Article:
Open main menu

Page:Popular Science Monthly Volume 61.djvu/426

This page has been proofread, but needs to be validated.

should band themselves together and form molecules, why the molecules should fall into line and form larger bodies of matter, is not explained.

The same difficulty meets us, of course, in the philosophy of organic life. Haeckel supplies us with any number of animated pyknatoms, but we are at a loss what to do with them. How are they to form organisms? Of course, it is just as easy for them to form a simple piece of protoplasm as it is for them to form a planetary system, but there is poor consolation in that when it is a mystery how they can do either. Moreover the mysteries multiply a thousandfold when we pass from the very simplest form to the higher organisms. It is perhaps easy enough to describe what happens, to watch the process of cell division under the microscope, to trace the development through a series of stages, but why should the atoms group themselves in such a way as to form now a polyp, now a man. Each cell has its soul, it is true, unconscious impulse; and combinations of cells have corporate souls in turn, but they sit there helpless, unable to do anything; indeed what can they do, being merely a sum of vital phenomena, a collective term for the sum-total of physiological functions of the psychoplasm? The theory of evolution can not help us here, and the great Darwin frankly confessed that much. It can help us to see that if a certain form is given, that form will tend to survive if it is adapted to its surroundings, but why it should be in the first place, and why it should develop new and more appropriate characteristics in the course of time, it cannot tell us. As has been said by Schurman,[1] the theory of evolution may explain the survival of the fittest, but it can not explain the arrival of the fittest.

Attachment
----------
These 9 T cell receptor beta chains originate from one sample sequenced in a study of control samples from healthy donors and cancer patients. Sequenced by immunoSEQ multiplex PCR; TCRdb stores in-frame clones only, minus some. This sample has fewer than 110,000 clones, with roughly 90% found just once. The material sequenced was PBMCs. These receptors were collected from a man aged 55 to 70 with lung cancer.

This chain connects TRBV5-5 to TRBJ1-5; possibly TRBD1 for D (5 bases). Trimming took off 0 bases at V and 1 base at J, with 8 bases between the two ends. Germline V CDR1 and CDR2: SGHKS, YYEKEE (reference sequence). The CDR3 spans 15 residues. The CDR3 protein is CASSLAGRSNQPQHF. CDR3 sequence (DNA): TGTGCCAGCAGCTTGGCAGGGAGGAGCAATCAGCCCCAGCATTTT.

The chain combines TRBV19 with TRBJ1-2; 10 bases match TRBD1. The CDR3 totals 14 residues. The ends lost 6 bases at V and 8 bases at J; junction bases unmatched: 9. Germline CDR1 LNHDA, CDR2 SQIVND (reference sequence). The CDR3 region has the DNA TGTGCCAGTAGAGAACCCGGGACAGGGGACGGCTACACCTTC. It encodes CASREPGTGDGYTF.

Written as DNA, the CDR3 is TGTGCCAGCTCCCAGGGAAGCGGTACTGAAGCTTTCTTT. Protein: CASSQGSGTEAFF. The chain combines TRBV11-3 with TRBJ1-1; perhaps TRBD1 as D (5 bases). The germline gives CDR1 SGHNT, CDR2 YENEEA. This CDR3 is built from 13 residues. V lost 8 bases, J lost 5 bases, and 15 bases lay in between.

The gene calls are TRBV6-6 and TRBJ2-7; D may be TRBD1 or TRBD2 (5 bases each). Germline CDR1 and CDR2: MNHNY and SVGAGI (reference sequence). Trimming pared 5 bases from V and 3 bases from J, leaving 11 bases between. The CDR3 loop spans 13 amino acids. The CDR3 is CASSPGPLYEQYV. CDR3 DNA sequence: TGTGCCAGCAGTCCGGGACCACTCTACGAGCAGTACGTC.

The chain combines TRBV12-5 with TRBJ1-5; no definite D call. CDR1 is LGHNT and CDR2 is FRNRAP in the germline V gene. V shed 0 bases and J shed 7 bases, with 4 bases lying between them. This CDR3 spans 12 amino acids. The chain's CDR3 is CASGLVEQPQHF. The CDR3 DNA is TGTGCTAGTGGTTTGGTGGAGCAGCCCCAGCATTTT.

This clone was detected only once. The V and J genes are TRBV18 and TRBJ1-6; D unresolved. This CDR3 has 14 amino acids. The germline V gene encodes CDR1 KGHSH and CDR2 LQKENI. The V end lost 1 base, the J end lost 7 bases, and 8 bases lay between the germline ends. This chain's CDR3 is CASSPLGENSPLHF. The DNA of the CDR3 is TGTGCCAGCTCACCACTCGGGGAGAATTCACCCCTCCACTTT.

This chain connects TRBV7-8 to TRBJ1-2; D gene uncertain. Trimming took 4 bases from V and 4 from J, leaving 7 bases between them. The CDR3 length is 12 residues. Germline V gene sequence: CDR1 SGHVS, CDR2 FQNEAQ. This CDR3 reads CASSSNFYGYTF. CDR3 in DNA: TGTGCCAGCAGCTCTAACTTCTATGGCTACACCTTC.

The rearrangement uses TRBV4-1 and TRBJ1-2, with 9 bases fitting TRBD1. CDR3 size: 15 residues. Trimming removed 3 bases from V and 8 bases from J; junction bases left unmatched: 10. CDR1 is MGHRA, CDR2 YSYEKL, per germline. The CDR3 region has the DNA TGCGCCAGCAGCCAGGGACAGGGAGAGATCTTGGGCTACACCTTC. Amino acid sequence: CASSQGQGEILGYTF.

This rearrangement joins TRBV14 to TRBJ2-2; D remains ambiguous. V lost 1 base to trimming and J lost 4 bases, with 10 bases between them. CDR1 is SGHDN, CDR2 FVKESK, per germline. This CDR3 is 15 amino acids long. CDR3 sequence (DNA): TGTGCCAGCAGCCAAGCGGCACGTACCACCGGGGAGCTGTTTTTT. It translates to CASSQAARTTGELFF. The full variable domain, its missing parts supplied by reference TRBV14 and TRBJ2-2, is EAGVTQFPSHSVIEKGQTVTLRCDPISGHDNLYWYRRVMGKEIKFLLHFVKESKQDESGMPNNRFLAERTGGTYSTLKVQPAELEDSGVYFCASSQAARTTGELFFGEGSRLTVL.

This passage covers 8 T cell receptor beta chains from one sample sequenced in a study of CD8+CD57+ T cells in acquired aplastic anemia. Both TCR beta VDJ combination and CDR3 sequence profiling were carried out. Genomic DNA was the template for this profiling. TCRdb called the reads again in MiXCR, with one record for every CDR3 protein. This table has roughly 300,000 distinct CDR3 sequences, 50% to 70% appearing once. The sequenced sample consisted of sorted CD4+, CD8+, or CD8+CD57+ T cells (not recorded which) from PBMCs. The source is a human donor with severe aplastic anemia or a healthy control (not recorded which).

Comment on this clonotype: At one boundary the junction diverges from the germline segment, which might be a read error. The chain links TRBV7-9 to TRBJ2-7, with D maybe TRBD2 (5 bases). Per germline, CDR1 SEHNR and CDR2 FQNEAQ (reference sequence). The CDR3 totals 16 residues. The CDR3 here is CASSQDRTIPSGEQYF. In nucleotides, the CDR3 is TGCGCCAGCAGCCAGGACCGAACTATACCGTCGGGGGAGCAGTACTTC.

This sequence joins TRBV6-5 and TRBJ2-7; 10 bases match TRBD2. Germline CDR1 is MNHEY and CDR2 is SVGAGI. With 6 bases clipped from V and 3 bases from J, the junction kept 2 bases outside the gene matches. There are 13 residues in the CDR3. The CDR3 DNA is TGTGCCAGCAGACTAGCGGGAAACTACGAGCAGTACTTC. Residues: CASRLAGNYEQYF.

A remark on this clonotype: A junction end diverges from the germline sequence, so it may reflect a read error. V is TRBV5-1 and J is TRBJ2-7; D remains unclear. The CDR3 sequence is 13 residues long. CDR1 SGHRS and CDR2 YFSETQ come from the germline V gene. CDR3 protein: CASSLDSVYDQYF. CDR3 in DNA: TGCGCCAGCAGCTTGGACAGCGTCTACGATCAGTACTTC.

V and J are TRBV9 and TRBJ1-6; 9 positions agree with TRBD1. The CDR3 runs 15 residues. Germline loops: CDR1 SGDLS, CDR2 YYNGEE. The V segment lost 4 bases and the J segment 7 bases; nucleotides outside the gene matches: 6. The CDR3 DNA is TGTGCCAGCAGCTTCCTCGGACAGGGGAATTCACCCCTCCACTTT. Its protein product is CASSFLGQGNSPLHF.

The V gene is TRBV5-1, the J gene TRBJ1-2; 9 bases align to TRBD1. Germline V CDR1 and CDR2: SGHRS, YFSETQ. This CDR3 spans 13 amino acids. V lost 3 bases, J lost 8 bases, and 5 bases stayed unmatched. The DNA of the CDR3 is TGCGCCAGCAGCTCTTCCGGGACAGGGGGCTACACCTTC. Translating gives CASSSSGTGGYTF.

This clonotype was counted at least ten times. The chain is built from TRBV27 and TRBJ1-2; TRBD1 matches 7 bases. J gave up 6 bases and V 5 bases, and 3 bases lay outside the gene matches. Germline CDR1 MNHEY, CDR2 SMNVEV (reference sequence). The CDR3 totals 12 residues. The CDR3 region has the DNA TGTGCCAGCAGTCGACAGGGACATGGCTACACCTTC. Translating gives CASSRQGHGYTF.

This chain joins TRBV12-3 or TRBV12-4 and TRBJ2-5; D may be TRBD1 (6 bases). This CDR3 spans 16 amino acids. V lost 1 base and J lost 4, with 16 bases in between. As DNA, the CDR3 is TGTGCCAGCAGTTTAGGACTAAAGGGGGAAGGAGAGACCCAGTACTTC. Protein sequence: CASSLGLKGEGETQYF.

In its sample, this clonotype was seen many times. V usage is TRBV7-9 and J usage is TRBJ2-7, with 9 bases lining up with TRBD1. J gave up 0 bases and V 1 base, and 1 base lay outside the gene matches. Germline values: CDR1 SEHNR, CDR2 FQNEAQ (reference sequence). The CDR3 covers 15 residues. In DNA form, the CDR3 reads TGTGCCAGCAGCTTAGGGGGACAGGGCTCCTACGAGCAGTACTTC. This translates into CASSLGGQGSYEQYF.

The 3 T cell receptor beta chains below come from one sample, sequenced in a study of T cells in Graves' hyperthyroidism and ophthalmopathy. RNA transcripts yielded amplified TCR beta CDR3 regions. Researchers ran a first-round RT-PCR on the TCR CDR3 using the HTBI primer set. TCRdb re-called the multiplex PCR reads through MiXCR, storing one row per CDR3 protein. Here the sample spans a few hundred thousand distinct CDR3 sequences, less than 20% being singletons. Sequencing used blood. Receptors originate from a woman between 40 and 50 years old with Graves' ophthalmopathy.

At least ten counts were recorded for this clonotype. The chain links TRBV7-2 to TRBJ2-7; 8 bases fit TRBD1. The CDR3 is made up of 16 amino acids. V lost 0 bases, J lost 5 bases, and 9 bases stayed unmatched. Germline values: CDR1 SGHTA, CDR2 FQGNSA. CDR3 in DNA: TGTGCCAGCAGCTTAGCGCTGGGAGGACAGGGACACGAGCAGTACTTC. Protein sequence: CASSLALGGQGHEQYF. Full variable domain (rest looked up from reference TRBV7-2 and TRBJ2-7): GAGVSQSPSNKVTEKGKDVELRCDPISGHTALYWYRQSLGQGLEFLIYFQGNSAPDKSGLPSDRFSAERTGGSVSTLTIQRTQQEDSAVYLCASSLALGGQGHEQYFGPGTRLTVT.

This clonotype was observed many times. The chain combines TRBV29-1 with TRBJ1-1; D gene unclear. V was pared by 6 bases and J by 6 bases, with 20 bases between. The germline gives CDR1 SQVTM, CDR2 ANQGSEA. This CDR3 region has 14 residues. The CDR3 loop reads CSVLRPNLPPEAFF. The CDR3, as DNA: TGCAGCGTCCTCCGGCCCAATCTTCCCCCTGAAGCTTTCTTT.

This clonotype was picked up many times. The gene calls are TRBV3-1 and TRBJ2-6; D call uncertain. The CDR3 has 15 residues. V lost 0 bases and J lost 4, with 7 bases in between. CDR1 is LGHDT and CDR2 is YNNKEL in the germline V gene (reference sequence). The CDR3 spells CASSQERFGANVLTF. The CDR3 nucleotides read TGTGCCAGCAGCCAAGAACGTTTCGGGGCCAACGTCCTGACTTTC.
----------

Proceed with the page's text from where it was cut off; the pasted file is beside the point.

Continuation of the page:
It is strange that Haeckel should have found it necessary to endow his atoms with souls, and then have such a dread of attributing a principle of unity to organic forms. If the atom can have a soul or energy that makes it seek out some atoms and avoid others, why not endow the organism with a soul or force that will do something? I do not mean to advocate the renewal of the doctrine of vitalism in biology, after the fashion of Reinke[2] and other modern biologists, but I do not see why a man who gives atoms and cells and groups of cells souls, and who uses the atom-souls as a principle of explanation, should draw the line at organic forces or souls. If vitalism and teleology are acceptable in the inorganic world, why should they be so utterly out of the question in the organic realm?

The philosophy of mind is also full of difficulties. The existence of psychical life is not explained, but assumed. The substance is endowed from the beginning with sentient energy, energy that feels pleasure and

  1. 'The Ethical Import of Darwinism.'
  2. 'Die Welt als That.'